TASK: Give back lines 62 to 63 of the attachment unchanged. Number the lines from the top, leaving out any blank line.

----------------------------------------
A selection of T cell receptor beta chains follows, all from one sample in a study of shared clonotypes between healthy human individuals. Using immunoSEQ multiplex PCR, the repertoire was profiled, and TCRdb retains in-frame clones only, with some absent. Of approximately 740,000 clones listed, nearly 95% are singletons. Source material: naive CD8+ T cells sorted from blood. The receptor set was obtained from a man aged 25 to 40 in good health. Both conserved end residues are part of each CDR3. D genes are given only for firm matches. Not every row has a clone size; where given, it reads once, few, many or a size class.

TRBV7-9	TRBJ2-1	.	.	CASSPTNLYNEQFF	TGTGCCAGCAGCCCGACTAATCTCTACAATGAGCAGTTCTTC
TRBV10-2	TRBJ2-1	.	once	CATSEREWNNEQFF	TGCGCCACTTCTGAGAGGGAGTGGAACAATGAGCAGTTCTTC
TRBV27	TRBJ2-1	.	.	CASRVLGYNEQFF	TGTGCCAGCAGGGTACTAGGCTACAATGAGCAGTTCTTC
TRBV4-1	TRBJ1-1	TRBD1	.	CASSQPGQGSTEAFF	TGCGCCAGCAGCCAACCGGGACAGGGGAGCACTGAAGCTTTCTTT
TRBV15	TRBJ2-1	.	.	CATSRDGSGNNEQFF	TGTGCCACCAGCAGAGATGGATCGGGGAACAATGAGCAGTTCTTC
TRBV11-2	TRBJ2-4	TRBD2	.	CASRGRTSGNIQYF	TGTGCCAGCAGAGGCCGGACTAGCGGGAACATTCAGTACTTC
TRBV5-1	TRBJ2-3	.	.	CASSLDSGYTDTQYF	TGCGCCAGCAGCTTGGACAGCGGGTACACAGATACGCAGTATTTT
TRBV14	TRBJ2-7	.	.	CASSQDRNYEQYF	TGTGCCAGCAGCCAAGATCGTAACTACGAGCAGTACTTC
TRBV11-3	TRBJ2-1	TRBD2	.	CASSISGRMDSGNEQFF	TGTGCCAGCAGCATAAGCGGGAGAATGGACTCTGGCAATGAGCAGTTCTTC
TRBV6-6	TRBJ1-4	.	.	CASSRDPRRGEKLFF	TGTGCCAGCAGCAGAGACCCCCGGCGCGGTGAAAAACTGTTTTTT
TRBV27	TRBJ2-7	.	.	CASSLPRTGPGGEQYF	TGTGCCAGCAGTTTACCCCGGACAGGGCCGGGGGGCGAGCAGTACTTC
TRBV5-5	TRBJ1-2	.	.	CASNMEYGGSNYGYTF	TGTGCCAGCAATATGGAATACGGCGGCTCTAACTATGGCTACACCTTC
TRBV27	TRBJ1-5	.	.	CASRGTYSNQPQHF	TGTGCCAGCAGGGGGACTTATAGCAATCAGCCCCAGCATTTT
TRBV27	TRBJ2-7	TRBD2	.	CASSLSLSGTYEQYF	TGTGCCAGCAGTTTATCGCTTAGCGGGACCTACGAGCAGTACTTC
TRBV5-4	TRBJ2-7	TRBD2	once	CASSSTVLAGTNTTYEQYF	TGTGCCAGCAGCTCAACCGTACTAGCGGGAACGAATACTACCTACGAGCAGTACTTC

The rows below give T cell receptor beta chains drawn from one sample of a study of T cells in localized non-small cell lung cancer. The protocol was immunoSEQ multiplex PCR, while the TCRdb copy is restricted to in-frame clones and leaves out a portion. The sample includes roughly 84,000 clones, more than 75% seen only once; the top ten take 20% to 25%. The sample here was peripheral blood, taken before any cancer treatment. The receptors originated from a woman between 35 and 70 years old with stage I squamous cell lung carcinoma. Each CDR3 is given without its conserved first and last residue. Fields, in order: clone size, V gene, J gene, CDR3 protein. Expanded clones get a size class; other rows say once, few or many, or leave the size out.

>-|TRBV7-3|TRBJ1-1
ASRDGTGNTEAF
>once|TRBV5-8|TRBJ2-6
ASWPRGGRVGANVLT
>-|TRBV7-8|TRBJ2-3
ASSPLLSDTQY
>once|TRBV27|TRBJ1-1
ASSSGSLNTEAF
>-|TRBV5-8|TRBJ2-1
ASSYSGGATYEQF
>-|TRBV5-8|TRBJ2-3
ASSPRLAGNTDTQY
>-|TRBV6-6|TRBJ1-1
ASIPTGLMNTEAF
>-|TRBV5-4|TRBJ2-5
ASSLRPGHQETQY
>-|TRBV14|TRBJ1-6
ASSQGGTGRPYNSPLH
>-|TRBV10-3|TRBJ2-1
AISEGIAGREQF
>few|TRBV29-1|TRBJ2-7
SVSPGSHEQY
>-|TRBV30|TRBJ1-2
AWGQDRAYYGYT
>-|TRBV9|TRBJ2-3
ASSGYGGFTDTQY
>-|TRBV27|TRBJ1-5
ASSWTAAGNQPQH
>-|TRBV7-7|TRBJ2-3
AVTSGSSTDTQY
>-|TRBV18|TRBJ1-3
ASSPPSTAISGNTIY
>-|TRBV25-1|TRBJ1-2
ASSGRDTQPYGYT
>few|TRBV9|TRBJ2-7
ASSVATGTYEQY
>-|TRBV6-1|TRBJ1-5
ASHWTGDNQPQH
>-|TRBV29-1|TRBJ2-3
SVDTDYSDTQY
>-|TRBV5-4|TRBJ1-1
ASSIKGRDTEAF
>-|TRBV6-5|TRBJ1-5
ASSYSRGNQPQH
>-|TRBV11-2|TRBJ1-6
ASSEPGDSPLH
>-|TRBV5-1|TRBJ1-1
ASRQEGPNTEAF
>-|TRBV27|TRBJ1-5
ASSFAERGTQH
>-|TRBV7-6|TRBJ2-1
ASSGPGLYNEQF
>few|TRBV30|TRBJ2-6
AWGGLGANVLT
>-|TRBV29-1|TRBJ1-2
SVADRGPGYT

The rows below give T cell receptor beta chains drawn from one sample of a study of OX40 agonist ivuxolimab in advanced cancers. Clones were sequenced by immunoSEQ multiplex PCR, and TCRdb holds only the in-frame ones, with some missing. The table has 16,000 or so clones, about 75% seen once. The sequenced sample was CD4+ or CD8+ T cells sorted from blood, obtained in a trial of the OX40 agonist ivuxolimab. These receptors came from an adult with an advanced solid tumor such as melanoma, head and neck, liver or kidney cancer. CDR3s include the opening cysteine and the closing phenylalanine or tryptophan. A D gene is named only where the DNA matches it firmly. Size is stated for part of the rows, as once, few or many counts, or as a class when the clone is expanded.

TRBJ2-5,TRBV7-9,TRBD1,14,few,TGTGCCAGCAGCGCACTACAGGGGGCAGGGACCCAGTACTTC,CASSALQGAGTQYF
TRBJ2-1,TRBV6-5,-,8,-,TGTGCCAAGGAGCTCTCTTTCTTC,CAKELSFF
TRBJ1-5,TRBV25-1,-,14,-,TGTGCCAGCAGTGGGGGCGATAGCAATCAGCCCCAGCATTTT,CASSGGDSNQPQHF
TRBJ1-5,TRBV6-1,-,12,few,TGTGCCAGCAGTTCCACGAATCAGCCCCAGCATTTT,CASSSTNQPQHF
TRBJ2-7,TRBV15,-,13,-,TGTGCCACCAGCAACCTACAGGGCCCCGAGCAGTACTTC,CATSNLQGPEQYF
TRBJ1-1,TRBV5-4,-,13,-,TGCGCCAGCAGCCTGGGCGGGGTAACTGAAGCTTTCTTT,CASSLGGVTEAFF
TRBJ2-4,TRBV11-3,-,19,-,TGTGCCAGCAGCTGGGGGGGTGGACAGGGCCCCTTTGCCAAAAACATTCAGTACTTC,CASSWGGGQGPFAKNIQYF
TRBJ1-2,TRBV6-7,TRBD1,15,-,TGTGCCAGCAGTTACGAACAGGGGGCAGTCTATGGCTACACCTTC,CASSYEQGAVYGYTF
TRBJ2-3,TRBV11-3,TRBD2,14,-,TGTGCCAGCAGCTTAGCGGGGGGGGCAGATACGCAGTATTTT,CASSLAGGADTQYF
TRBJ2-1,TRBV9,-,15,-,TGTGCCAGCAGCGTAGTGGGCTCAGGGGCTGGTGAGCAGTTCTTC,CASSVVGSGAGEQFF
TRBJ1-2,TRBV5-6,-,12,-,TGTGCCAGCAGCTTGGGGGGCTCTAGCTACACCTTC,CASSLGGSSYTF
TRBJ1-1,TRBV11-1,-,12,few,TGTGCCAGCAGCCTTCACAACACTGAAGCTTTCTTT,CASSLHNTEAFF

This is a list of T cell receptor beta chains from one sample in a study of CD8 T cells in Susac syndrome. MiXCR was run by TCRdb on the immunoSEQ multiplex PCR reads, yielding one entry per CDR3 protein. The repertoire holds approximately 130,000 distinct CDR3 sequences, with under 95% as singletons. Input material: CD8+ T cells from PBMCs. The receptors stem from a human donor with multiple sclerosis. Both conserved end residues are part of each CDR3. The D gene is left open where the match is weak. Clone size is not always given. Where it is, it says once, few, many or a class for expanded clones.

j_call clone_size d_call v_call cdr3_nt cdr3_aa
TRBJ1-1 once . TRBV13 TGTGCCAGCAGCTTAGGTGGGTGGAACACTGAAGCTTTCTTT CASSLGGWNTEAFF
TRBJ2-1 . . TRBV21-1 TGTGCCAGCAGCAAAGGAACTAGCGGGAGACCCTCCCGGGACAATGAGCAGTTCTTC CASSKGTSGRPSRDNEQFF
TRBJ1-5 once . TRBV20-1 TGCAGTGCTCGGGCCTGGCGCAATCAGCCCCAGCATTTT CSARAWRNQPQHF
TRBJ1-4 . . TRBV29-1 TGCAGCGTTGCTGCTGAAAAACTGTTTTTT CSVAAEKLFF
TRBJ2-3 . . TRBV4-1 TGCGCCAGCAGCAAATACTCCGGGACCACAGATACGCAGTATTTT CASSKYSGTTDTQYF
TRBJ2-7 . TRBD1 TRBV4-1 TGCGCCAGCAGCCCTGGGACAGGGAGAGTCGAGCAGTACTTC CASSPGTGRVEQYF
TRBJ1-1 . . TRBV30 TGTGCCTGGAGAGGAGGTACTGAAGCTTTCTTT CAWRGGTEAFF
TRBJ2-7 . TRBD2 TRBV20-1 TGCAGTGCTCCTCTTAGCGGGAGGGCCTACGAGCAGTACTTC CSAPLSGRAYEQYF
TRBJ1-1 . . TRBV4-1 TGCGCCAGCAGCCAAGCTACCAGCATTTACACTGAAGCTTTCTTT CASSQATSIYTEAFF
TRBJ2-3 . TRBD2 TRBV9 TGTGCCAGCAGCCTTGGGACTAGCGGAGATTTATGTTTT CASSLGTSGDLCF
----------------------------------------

>-|TRBV11-2|TRBJ1-6
ASSEPGDSPLH